The First World War is often mentioned as a turning point. I just mention here the social democratic theory of organized capitalism developed by Rudolf Hilferding from 1915; the communist theory of state monopoly capitalism; authors emphasizing the rise of Fordism; and authors who saw corporatism as the most important characteristic of the new situation.

I cannot evaluate all of these theories here, but they agree that in the early decades of the last century, there had been major changes in the structure of advanced capitalism. After about half a century it became clear that the new form of capitalism was coming to an end. One spoke of the “crisis of Fordism” or the “end of organized capitalism.”

So it seems that the general crisis Lenin spoke of in 1916 was interrupted for half a century. But in the meantime, the balance of power between capital and labor changed dramatically. Around 1916-21, the inevitable decline of capitalism seemed to have begun, while workers’ movements grew significantly in strength and revolutionary possibilities also grew.

From the 1980s onwards, the decline of capitalism is beginning to take hold again, but this time the workers’ movements have weakened and the revolutionary possibilities seem slim for the time being. We now face a double crisis: not only of capitalism, but also of the workers’ movements.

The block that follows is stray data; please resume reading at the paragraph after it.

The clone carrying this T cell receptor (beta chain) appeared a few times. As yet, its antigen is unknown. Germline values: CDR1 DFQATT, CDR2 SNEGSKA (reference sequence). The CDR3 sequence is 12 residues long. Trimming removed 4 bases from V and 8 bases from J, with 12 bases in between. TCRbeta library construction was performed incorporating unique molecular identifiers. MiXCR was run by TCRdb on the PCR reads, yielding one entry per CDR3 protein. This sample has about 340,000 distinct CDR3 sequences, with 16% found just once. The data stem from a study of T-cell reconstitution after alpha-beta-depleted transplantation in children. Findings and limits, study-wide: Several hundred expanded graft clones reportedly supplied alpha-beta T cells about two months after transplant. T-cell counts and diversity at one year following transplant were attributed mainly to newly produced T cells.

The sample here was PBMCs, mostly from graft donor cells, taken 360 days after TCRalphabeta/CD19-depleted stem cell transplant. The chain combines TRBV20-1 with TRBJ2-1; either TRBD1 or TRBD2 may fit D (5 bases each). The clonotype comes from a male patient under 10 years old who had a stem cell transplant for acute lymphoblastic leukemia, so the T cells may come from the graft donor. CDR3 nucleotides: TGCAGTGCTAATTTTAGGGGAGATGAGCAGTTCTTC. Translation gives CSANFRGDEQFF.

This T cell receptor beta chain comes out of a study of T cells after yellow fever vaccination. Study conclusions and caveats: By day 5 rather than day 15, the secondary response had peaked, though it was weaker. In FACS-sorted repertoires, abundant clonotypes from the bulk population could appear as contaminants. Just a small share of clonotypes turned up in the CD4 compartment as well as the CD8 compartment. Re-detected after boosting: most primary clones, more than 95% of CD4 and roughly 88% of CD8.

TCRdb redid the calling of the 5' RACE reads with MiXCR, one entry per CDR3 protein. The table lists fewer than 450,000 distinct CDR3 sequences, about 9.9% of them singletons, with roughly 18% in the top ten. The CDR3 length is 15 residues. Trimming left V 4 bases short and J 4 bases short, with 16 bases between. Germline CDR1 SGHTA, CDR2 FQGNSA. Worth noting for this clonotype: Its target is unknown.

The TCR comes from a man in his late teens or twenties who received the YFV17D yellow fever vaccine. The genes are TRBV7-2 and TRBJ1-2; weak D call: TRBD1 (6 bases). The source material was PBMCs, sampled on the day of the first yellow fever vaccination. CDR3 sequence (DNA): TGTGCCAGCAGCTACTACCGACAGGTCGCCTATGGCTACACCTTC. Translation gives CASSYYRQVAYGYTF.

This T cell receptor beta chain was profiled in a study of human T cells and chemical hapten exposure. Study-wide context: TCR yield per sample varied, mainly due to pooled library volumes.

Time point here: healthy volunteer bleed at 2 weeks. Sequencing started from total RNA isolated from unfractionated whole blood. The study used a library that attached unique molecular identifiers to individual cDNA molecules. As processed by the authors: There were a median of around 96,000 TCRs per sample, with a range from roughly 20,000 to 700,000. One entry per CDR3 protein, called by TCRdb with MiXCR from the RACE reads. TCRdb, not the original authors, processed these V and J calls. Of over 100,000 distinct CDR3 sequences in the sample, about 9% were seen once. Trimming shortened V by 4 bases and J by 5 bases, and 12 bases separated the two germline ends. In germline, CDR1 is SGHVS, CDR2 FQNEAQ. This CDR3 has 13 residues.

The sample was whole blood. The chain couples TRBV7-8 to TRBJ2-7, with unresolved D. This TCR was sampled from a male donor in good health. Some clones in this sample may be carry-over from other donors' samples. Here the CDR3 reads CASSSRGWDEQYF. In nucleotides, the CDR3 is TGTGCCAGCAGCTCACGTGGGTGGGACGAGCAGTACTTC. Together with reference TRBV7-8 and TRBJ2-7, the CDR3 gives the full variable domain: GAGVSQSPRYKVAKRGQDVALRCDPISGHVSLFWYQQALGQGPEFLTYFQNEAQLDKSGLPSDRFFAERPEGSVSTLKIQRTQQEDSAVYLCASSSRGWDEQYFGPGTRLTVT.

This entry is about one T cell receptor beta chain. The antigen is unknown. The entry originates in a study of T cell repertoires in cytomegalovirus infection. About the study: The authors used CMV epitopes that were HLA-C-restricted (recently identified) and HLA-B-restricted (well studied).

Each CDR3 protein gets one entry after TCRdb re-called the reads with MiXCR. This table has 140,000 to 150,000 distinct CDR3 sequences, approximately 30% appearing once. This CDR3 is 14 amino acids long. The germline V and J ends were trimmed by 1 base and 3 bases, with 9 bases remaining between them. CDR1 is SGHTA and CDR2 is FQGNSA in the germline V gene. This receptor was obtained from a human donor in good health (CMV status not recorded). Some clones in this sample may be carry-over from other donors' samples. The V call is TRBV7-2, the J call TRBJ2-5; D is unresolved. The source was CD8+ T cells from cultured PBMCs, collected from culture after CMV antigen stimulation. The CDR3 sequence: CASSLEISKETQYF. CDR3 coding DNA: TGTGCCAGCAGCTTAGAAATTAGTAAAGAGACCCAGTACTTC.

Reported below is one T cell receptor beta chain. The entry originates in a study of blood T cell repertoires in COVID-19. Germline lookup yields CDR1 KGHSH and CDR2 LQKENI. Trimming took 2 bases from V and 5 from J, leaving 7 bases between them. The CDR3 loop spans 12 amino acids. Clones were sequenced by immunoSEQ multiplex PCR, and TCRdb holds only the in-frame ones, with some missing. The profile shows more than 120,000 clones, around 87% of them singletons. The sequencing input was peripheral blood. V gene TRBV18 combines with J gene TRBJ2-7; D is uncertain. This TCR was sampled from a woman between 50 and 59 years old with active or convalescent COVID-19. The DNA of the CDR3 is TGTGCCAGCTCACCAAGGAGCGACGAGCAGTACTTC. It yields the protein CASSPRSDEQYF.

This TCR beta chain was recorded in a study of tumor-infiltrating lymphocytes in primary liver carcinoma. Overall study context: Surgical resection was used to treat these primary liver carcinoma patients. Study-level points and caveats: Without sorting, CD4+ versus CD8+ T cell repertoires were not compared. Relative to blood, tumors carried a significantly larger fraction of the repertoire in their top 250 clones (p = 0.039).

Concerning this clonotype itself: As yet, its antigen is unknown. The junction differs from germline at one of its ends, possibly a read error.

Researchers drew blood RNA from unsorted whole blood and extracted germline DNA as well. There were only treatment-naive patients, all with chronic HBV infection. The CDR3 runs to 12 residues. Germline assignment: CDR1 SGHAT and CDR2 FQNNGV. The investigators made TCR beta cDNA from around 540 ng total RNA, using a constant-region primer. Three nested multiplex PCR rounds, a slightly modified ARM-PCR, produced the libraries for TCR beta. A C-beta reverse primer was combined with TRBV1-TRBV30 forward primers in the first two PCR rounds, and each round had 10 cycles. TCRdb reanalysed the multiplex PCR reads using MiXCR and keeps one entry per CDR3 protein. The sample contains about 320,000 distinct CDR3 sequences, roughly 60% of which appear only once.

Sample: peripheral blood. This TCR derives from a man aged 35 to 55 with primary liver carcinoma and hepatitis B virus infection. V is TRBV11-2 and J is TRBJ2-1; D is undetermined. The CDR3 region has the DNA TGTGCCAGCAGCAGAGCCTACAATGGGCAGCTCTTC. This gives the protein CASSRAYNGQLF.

Lenin Revisited and Reconsidered

In any case, Lenin’s theory of the general crisis must be re-examined. Lenin would certainly have had no problem with that. He never hesitated to modify his positions whenever he deemed it necessary.

Between 1893 and 1924 he changed his theoretical thoughts on the agrarian question, the tactic of the proletarian party, the state and the dictatorship of the proletariat in capitalist underdeveloped countries. If he were alive today, he would also have reconsidered the theory of the generalized crisis.

It is now up to us to re-analyze socialist perspectives on a global scale especially as regards the enduring necessity and opportunity of workers’ movements.

The crisis of the labor movements is particularly worrisome because there is still a very great need among working people for effective economic and political advocacy, especially at a time of capitalist decline.

In these circumstances, what are the prospects for workers’ movements? In the long run, things may not be as gloomy as they seem today. A number of factors may change, thus enabling a more optimistic future.

Old and New Movements

The weakening of the workers’ movements has made it possible for other movements to appropriate a part of the sphere of activity of those missing workers’ movements.

Religious and nationalist movements partly fill the currently existing social void by deflecting class conflicts. They offer their supporters elementary forms of social security and trust networks, as well as self-esteem and clear life goals.